Study Touts Hidden Benefits of Popcorn
There may be a few benefits to be derived from having popcorn night at home, according to a new study – provided, of course, that one does not make it with a whole lot of butter, oil, and salt.
Researchers at the University of Scranton in Pennsylvania conducted an analysis on the content in several types of popcorn. The results of their analysis indicated that the crunchy hull of this preferred movie snack is rich in polyphenols, antioxidants that prevent damage to cells and may have disease-fighting properties.
Joe Vinson, professor of chemistry and lead author of the study, shared that the hull, and not the “white fluffy part” of the popcorn, has the most nutrients. The reason for this, he said, is that popcorn does not have a lot of water, and because it is a hundred percent whole grain. Other foods with polyphenols, such as fruits and vegetables, on the other hand, contain a lot more water.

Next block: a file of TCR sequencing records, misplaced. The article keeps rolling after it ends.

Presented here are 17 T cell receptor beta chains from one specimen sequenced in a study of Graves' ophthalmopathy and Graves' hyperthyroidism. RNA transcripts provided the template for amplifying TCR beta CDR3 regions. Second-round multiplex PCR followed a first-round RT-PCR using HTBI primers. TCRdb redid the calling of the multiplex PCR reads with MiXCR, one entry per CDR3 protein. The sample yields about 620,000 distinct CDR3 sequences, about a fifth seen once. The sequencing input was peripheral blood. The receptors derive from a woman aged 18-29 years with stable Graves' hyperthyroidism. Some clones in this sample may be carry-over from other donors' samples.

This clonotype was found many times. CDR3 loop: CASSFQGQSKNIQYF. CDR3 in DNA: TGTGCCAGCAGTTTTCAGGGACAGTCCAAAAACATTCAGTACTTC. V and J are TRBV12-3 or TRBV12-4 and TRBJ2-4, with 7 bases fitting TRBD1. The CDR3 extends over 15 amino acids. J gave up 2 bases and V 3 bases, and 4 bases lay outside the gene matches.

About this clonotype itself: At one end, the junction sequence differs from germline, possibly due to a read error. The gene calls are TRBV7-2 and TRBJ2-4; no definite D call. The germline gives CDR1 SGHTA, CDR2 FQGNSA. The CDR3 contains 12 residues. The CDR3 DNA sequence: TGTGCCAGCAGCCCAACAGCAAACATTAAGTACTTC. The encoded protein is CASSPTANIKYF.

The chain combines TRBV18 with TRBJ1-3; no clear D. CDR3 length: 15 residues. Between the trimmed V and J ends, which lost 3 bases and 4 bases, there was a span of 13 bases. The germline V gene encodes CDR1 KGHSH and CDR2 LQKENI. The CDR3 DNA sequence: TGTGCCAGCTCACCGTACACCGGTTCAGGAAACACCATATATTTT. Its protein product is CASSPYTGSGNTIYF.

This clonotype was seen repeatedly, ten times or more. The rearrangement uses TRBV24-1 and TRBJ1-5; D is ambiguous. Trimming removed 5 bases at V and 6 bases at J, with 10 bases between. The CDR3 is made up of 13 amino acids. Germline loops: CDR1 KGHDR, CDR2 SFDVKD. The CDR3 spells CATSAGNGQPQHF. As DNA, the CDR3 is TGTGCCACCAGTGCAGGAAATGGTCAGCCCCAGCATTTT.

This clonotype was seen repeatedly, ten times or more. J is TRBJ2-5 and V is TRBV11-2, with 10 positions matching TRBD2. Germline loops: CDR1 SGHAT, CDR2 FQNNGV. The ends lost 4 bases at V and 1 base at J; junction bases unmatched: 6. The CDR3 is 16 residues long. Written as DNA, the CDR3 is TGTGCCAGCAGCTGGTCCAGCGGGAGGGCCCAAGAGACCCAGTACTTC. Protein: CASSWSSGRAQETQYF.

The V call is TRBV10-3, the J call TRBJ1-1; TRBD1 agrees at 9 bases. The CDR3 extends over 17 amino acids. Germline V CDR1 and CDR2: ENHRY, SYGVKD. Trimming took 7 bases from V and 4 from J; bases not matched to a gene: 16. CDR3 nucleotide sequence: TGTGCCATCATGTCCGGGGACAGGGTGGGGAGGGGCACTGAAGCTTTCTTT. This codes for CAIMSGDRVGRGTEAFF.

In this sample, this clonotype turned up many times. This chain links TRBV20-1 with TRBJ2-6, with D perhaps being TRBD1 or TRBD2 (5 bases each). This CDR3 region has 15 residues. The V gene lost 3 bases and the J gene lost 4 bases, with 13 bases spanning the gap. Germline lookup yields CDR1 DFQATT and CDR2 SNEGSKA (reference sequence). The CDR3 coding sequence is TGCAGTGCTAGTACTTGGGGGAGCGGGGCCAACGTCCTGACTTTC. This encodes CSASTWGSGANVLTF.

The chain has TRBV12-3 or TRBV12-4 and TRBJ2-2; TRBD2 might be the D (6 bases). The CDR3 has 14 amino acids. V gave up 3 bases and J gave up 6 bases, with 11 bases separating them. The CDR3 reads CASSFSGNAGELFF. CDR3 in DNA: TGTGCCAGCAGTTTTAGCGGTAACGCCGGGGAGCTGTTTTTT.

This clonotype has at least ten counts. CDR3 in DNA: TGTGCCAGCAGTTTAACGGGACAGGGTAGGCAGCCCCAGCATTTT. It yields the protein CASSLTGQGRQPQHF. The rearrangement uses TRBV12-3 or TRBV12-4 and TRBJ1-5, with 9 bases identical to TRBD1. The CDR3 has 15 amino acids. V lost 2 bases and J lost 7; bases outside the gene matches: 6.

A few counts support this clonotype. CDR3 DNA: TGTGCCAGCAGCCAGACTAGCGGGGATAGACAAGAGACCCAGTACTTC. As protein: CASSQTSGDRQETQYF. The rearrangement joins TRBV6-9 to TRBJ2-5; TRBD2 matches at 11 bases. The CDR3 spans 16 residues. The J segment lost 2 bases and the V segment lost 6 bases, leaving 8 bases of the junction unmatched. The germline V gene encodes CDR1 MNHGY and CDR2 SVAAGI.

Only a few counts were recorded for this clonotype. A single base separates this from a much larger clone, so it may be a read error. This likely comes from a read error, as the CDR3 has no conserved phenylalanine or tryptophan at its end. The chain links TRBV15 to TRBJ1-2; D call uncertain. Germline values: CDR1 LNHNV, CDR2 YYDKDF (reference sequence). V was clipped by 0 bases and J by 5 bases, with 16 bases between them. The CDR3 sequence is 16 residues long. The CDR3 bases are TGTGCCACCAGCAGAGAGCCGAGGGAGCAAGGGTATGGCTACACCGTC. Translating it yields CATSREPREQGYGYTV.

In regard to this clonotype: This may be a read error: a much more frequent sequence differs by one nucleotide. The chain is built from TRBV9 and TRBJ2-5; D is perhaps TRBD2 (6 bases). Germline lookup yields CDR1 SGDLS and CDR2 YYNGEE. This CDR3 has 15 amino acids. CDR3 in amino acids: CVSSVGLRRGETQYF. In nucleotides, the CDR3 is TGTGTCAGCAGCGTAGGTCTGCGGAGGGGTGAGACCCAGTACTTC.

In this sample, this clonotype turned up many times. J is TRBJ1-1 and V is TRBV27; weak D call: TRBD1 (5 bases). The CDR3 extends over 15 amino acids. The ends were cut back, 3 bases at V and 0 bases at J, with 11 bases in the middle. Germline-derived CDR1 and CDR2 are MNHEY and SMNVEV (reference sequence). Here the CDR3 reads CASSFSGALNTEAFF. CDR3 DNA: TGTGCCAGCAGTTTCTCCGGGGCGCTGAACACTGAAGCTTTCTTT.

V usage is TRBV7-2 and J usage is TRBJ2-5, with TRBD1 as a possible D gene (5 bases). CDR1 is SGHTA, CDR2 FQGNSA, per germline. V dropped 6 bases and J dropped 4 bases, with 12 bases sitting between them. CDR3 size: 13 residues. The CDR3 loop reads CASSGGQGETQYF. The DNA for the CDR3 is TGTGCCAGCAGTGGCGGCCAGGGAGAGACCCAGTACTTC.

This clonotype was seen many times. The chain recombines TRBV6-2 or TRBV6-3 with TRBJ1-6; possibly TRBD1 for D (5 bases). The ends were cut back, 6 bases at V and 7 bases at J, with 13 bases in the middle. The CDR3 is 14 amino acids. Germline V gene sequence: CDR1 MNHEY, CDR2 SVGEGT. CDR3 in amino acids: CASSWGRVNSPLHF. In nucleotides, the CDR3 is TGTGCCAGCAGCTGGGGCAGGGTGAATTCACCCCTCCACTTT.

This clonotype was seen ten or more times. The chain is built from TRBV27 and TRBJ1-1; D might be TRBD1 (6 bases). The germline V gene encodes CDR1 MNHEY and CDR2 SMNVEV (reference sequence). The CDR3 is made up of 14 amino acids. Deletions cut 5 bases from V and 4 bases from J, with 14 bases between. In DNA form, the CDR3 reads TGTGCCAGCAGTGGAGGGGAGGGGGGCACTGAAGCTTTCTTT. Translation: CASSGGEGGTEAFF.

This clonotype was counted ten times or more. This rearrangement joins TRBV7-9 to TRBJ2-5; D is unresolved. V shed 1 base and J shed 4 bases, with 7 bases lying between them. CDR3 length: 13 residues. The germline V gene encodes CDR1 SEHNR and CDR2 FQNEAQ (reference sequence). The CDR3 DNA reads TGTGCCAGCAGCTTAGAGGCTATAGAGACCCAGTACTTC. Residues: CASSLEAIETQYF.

Vinson shared further: “We know whole grains are good for us in fighting a number of chronic diseases, but we don’t know why yet. People thought it was just the fiber that made popcorn a healthful choice, but in my opinion, it’s the combination of fiber and polyphenols.”
He adds, though, that fruits and vegetables also contain polyphenols, as well as vitamins and minerals that are not found in popcorn: “I don’t want people to think they can just eat popcorn to get all the polyphenols they need. I don’t want them to think of popcorn as an alternative to fruits and vegetables.”Tags: benefits of popcorn, healthy popcorn, nutrients in popcorn, water in popcorn, whole grain popcorn